Chook: The Vort Conspiracy – Part 6

Here follows the sixth and final piece of the Vort Conspiracy saga I wrote back in the day. Unfortunately a bit on the short side compared to the previous pieces. In theory there would have been more, but from my recollection at this point I’d pretty much used up every scene, character, and detail I’d wanted to include when I originally started out writing the thing.

If one was supposing things that might have happened, then I might have thought up some additional details that seemed interesting enough to include eventually, had I thought about it long enough. But other thoughts came first and no related ideas seemed to be beating a path to my door as they had with these first chapters.


As the dirty pair moseyed unflinchingly toward the bulletproof and wire-impregnated-glass facade of the convenience store the electric eye over the door scanned their presence and transmitted it to a couple of destinations including the CPU operating the automatic doors three feet ahead. The doors slid haltingly open in their, “Hey, why haven’t the owners fixed us in five years!?” kind of way. The two split up almost immediately upon entering, Umika dawdling down the isles poking at the double sealed, off pink Feff brand twink-pastries with some curiosity, while Jerico continued on past the automatic hot dog rotisserie (which, thanks to preservatives, had been turning at least one of the same dogs for over a week) and slush cone and coffee machines, continuing on back to the wall of washers/driers that constituted the micro-laundry mat.

Back there wasn’t much: the smell of detergent and softener, five or six drier sheets kicking around the floor second or third hand, maybe a sock or stained shirt. But pretty centrally located among the stale remnants of clean laundry was an overturned milk-crate on which was seated a moderately anthropomorphic female raccoon gazing absently into the one running drier: third from the left, bottom row. As he approached Jerico swept the rag from his head with one hand, in deference to the lady’s advanced years, and grabbed one of the newer hot dogs, a sweet-sausage actually, off the rotating heater.

The she-coon didn’t really give any notice of his approach, maybe a twitch of the ears to let him know she acknowledged his presence. But she just stared into the drier much as her shamanic ancestors before her had stared into the glowing coals of a bonfire. Jerico kind of looked off to the side a little, glancing at her hesitantly, like a kid trying to be associated with a some adult, but at the same time not wanting to be seen as a tag-along. He picked up a paper tray, the kind that’s vaguely hot-dog shaped with the scalloped ends to give it shape, and put the hot dog in it with un-opened packets of ketchup, mustard, and relish, before handing the whole business to the lady on the milk-crate.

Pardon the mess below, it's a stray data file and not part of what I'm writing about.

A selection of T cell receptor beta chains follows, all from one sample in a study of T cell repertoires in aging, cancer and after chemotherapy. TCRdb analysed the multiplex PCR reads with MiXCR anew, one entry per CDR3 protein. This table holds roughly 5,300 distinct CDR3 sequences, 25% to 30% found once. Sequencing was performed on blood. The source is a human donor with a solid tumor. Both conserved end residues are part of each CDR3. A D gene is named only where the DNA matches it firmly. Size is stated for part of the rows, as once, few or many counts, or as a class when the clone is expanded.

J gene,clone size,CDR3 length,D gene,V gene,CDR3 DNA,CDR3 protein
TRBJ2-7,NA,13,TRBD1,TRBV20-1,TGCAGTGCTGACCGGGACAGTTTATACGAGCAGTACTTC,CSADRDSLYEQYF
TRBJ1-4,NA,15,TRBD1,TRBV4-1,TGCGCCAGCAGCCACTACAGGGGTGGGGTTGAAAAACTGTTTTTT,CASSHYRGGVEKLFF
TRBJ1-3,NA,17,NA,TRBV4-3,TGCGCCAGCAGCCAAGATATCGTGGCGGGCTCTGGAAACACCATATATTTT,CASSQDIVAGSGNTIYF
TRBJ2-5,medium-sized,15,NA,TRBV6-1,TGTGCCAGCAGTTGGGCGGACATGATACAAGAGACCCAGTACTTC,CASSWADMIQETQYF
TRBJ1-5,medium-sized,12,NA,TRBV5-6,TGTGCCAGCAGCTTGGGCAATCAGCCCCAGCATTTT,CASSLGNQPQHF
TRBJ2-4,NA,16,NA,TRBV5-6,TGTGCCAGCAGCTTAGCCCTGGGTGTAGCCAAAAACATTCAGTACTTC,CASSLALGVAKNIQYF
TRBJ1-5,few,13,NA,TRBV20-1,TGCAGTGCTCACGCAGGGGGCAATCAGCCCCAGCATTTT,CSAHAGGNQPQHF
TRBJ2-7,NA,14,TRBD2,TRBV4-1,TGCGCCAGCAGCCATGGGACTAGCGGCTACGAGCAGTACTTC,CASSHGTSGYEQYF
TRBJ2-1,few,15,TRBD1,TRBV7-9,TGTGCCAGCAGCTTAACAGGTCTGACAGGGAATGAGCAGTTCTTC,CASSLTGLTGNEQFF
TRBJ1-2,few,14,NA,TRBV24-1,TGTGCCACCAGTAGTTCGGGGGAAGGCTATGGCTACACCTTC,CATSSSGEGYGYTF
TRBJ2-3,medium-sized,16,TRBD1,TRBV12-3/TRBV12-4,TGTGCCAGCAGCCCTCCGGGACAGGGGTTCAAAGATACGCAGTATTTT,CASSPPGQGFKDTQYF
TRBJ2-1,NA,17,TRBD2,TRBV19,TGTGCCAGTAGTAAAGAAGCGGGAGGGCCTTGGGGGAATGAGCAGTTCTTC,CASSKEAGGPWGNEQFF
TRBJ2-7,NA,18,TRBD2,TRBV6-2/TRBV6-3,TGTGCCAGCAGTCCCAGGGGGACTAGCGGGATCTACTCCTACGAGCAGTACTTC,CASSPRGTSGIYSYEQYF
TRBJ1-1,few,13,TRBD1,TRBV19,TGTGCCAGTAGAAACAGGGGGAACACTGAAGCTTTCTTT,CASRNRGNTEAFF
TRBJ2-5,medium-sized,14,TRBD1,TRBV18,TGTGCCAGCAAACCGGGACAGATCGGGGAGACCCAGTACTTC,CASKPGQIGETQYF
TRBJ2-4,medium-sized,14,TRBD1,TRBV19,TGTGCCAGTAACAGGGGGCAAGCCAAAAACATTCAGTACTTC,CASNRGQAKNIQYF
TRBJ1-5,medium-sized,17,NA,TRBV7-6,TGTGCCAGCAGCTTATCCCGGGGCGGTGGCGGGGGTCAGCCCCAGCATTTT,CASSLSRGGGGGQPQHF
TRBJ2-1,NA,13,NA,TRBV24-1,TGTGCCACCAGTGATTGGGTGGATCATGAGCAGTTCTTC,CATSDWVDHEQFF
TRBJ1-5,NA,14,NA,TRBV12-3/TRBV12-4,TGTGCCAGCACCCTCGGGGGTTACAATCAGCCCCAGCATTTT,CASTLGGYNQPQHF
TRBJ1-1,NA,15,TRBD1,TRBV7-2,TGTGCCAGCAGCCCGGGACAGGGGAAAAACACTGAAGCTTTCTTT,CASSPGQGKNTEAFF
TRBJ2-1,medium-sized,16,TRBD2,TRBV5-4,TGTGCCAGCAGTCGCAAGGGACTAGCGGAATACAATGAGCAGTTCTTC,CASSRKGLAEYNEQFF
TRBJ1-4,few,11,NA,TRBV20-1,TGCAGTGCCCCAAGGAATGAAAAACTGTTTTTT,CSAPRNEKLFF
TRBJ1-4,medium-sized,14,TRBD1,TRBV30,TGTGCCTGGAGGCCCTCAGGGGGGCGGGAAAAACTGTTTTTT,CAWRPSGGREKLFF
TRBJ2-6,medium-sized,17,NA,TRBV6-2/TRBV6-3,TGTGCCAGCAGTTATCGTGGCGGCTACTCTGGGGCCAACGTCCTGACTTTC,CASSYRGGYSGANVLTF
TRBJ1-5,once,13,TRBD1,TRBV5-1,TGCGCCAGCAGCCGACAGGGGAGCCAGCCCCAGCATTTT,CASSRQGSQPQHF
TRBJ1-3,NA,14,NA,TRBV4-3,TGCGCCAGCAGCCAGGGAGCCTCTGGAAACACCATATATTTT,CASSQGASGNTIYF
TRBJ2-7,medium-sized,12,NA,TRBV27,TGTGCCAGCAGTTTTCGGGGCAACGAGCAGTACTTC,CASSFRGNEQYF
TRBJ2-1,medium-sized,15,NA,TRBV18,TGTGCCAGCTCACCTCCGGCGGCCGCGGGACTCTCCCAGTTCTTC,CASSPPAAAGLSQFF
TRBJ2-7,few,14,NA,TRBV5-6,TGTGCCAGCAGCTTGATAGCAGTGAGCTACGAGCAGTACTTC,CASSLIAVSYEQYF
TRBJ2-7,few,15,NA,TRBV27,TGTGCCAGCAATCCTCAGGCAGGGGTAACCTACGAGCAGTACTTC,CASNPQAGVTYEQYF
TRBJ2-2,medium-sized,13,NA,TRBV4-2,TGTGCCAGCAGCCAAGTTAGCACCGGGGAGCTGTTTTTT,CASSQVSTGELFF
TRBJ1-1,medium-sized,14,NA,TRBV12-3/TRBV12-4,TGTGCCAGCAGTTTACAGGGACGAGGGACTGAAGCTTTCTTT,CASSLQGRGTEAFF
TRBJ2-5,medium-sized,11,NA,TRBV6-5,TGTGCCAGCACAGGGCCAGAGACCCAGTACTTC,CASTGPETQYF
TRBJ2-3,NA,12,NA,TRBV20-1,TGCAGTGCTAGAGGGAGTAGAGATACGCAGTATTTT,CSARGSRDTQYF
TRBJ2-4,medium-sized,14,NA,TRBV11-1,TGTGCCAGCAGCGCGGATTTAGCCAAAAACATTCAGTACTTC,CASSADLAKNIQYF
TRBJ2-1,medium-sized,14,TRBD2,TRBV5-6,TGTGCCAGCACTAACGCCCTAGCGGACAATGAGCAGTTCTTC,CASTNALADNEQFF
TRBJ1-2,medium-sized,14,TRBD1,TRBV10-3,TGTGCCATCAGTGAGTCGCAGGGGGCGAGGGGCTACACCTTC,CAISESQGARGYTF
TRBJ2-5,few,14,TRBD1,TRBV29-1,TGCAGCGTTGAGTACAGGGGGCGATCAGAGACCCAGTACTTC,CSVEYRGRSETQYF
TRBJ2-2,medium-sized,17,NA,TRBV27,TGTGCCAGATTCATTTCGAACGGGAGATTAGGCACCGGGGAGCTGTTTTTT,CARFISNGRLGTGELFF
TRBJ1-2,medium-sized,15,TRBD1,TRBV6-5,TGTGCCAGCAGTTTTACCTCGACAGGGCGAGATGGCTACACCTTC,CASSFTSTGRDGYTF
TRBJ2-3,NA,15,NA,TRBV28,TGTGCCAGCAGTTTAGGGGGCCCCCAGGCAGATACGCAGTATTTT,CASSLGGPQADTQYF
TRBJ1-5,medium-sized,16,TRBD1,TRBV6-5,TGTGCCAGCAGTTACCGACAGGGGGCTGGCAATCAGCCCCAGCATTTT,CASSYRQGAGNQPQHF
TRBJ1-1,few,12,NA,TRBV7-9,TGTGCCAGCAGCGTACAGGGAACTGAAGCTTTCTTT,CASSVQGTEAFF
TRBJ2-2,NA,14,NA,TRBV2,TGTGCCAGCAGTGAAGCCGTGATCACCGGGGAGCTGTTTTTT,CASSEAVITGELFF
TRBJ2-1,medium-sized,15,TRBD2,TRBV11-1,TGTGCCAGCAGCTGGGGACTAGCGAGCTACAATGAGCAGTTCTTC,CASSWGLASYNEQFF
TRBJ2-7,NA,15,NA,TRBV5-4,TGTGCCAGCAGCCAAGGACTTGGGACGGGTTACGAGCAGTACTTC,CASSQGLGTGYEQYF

Her eyes looked glazed over, maybe with cataracts. But she nodded a fraction as she held out a hand-like paw to accept the gift.

“The choice is appreciated youngster,” her voice came with a slight rasp, but still a little on the high and sweet side that showed her former place of honor within the tribe.

“Not many would have thought to include the relish, what with the Pulp-Time being the cine of the day.”

Jerico nodded that she appreciated his efforts, but remained silent. The brashness of speech would have been presumptuous in the presence of such a prognosticator as she.

“You’ve come about the L5 point of course. 543 klicks up the Vort. Right where it’s always been, of course you’ll need some amulet of potent power to get at it. And I won’t insult your intelligence by pointing out the exact nature of the many heavily armed hoodlums out to stop you along the way. . . only, would it be too much trouble to leave most of the place intact? It’s tough to find a place that lets you run the drier long enough these days.”

About Peter

This guy lives in Boston MA with his beloved wife and two kids. You can get some idea of his likes and dislikes from posts on this website or elsewhere.